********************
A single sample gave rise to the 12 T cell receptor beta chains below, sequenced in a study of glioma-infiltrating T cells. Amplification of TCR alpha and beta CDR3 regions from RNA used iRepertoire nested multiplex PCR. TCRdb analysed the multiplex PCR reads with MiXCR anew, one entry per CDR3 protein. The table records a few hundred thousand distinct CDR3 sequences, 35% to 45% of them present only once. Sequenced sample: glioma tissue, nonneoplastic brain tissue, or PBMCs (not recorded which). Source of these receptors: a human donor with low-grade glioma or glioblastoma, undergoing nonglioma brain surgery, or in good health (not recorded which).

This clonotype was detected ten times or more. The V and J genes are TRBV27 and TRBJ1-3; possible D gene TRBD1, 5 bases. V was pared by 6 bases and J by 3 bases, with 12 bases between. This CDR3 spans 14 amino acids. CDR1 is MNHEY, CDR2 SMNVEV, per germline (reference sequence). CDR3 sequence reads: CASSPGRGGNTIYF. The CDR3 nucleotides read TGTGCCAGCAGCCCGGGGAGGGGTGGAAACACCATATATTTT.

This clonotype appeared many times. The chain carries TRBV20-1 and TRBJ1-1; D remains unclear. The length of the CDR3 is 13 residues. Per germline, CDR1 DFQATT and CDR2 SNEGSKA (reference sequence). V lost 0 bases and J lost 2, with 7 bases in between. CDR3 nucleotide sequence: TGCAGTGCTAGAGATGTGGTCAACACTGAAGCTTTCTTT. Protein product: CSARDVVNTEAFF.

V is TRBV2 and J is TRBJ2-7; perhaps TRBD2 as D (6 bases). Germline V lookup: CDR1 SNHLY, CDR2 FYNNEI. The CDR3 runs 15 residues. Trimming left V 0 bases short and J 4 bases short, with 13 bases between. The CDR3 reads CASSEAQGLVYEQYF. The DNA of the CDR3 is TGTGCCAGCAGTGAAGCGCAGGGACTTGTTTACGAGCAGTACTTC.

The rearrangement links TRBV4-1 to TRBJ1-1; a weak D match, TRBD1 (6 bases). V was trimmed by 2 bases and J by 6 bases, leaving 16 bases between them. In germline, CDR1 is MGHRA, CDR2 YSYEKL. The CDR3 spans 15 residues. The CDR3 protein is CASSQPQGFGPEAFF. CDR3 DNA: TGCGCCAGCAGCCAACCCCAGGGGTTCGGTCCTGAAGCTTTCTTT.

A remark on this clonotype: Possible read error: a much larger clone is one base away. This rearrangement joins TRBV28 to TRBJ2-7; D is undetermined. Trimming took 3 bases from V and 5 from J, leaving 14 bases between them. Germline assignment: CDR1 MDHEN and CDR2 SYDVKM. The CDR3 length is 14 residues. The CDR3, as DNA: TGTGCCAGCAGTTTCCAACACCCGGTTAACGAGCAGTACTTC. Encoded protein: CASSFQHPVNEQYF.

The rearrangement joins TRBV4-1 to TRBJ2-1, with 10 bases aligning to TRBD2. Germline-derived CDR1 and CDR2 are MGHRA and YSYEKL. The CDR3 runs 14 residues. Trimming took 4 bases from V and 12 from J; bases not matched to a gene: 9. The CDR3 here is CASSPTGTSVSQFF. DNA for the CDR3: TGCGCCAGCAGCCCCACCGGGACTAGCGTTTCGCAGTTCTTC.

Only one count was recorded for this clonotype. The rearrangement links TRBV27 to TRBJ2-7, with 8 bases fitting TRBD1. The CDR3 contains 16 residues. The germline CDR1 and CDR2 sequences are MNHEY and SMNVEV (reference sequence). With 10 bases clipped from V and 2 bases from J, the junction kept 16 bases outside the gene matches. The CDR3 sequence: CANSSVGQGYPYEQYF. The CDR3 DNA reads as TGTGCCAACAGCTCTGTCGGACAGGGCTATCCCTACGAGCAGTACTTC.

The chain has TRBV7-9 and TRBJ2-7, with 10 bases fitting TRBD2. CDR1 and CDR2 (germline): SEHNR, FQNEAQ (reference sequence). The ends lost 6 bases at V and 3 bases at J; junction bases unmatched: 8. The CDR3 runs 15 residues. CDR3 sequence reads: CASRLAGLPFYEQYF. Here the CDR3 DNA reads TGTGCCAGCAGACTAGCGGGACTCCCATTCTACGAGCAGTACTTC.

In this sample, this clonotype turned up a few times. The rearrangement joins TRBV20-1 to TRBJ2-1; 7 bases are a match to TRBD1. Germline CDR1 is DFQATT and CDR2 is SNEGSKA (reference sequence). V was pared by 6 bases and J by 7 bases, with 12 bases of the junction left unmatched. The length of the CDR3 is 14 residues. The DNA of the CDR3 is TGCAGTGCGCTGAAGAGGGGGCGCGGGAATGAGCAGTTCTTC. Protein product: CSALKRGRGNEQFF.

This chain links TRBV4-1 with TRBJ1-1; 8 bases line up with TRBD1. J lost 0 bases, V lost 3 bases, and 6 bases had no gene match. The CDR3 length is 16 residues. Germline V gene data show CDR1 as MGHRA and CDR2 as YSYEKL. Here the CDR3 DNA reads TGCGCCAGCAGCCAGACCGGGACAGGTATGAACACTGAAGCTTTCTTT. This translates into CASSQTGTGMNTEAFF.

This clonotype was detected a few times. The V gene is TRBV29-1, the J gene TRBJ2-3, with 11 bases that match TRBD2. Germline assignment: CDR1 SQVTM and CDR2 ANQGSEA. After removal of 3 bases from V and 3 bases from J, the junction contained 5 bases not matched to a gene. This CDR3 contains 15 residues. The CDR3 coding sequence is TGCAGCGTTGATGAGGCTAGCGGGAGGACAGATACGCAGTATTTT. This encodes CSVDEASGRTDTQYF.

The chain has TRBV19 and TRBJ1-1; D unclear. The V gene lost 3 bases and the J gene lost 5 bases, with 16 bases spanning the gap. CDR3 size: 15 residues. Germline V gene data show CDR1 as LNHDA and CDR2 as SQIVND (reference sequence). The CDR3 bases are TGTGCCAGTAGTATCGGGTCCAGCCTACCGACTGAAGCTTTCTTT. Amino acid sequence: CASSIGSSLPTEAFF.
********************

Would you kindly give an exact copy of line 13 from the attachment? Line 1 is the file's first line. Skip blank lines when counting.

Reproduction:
The chain has TRBV19 and TRBJ1-1; D unclear. The V gene lost 3 bases and the J gene lost 5 bases, with 16 bases spanning the gap. CDR3 size: 15 residues. Germline V gene data show CDR1 as LNHDA and CDR2 as SQIVND (reference sequence). The CDR3 bases are TGTGCCAGTAGTATCGGGTCCAGCCTACCGACTGAAGCTTTCTTT. Amino acid sequence: CASSIGSSLPTEAFF.